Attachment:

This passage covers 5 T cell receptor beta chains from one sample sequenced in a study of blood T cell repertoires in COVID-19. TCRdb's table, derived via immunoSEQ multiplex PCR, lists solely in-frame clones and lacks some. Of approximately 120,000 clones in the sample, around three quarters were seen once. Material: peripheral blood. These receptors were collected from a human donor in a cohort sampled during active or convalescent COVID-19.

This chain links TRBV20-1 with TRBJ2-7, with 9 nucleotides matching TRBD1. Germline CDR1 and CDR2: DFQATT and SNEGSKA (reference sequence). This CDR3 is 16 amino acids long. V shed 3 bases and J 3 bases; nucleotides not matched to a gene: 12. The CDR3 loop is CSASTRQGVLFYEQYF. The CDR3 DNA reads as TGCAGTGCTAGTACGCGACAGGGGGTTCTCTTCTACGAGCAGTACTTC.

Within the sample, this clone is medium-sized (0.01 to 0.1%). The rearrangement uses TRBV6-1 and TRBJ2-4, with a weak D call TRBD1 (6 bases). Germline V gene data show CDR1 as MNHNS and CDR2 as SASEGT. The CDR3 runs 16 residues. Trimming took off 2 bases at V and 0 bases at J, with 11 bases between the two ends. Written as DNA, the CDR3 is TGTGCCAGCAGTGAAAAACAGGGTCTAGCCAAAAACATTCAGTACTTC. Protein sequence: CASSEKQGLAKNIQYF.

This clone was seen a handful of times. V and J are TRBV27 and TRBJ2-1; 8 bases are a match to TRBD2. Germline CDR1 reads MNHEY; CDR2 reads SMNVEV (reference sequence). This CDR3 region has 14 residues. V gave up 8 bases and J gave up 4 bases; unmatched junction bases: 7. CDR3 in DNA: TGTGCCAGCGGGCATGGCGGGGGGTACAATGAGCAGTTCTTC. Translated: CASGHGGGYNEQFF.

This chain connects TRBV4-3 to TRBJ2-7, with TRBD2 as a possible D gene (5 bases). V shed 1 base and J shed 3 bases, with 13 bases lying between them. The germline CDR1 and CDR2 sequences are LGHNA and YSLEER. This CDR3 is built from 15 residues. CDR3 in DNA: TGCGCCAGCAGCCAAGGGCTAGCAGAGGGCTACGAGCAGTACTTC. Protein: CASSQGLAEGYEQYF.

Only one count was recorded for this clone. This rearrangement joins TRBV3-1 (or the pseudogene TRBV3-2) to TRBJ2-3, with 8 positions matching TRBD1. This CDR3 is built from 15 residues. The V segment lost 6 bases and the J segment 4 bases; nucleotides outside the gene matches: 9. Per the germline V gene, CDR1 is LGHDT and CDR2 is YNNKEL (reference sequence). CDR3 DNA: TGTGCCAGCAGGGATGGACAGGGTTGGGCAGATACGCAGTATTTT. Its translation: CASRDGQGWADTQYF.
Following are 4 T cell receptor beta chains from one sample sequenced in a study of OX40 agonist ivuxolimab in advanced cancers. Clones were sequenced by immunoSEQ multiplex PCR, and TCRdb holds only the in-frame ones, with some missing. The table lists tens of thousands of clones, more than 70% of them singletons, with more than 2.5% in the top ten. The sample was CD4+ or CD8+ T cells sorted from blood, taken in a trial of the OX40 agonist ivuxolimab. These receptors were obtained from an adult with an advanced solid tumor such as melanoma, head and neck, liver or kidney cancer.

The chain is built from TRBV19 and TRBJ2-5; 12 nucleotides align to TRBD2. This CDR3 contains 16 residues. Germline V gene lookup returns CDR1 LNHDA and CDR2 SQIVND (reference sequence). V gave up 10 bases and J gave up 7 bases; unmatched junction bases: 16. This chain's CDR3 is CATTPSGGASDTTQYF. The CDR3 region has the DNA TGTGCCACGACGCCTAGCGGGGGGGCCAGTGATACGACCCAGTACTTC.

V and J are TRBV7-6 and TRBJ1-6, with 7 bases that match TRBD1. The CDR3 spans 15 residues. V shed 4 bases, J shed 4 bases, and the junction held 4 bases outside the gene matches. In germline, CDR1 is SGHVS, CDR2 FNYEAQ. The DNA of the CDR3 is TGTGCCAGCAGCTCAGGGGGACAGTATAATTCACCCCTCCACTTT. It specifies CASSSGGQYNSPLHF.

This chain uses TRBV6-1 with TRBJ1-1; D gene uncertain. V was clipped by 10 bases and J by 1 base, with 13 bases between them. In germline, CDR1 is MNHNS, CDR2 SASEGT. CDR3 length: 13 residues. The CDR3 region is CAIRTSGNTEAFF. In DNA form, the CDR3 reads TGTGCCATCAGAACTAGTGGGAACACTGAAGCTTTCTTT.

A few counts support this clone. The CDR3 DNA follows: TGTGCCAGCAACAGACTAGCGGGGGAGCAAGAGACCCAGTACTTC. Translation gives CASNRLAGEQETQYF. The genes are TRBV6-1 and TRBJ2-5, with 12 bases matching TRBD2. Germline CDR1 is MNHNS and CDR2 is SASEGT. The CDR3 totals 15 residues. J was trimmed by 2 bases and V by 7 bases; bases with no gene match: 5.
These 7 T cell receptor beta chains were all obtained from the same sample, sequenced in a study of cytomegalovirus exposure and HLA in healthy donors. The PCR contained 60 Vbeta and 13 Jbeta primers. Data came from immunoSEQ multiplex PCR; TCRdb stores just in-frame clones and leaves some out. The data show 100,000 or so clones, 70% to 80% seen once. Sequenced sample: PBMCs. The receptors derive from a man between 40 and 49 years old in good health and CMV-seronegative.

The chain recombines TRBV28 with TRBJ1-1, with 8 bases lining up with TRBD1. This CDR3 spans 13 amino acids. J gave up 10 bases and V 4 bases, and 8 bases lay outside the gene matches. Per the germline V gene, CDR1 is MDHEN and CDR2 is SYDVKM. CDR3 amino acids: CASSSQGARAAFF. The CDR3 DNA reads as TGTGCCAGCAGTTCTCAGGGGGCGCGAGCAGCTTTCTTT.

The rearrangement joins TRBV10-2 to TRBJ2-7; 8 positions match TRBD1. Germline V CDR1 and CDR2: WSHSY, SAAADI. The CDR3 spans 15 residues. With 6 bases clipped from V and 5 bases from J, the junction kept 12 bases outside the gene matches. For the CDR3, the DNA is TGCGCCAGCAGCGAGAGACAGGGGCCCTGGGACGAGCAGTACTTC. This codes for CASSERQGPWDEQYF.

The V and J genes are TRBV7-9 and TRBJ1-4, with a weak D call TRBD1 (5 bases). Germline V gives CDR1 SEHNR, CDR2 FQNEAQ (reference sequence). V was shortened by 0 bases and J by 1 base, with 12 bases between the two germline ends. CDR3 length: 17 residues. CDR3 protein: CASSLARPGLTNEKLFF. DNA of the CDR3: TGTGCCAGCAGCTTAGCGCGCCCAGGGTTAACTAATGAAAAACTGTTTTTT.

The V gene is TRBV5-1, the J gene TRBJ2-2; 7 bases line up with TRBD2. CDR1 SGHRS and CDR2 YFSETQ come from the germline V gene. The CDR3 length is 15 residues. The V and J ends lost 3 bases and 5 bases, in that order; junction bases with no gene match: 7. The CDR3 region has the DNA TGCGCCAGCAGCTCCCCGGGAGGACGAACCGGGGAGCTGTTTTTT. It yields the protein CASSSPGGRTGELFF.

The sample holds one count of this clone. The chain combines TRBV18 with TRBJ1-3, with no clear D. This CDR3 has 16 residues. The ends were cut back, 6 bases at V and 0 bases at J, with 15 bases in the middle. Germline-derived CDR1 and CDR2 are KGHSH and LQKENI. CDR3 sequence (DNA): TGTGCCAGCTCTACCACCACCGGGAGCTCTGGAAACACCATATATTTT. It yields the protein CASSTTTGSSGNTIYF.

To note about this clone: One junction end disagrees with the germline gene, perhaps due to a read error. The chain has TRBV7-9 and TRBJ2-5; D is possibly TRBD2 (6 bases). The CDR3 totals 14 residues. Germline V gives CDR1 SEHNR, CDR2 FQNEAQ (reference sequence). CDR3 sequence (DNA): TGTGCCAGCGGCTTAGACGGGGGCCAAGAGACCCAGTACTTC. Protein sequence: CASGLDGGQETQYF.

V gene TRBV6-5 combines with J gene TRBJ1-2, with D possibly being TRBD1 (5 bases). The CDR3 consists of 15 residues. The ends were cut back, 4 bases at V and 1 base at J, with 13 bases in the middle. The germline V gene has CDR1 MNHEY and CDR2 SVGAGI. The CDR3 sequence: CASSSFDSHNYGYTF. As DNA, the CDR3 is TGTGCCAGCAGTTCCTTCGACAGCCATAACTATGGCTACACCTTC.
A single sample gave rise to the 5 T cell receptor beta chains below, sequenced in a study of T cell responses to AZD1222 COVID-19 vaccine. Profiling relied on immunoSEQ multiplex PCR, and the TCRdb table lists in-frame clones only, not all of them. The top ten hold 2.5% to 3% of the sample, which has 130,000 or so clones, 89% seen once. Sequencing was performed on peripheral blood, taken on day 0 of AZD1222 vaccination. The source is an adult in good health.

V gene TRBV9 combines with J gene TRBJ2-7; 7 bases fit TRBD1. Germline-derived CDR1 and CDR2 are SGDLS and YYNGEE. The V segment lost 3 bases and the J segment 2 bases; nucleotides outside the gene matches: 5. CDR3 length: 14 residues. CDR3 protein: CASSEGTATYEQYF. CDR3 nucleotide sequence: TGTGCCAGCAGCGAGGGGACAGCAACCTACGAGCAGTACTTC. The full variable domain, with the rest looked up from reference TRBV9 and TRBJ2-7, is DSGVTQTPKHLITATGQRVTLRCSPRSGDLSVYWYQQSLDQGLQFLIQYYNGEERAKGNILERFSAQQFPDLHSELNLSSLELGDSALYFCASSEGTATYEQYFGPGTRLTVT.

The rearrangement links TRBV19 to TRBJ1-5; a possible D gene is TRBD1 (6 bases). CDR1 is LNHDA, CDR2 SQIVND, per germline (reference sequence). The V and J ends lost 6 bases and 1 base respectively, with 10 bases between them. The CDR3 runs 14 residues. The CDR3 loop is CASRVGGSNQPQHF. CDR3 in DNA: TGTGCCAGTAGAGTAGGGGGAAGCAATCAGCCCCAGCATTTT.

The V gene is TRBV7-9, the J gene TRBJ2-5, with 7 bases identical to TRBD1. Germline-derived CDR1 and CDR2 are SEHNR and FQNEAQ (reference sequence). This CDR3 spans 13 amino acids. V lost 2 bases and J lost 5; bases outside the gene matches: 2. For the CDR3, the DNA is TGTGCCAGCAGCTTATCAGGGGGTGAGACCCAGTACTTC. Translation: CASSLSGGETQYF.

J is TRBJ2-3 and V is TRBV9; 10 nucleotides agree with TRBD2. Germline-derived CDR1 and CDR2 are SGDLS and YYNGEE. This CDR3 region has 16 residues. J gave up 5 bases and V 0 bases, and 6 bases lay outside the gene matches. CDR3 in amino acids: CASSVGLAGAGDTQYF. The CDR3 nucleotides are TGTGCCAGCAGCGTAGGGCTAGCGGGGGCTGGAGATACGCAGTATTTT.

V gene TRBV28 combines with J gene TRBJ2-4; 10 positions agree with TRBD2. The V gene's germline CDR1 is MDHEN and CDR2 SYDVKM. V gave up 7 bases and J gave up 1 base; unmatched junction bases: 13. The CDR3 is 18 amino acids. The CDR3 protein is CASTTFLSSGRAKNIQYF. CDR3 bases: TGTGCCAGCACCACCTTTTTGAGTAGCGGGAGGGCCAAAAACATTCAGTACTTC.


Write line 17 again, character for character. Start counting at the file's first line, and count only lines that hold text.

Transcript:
The sample holds one count of this clone. The chain combines TRBV18 with TRBJ1-3, with no clear D. This CDR3 has 16 residues. The ends were cut back, 6 bases at V and 0 bases at J, with 15 bases in the middle. Germline-derived CDR1 and CDR2 are KGHSH and LQKENI. CDR3 sequence (DNA): TGTGCCAGCTCTACCACCACCGGGAGCTCTGGAAACACCATATATTTT. It yields the protein CASSTTTGSSGNTIYF.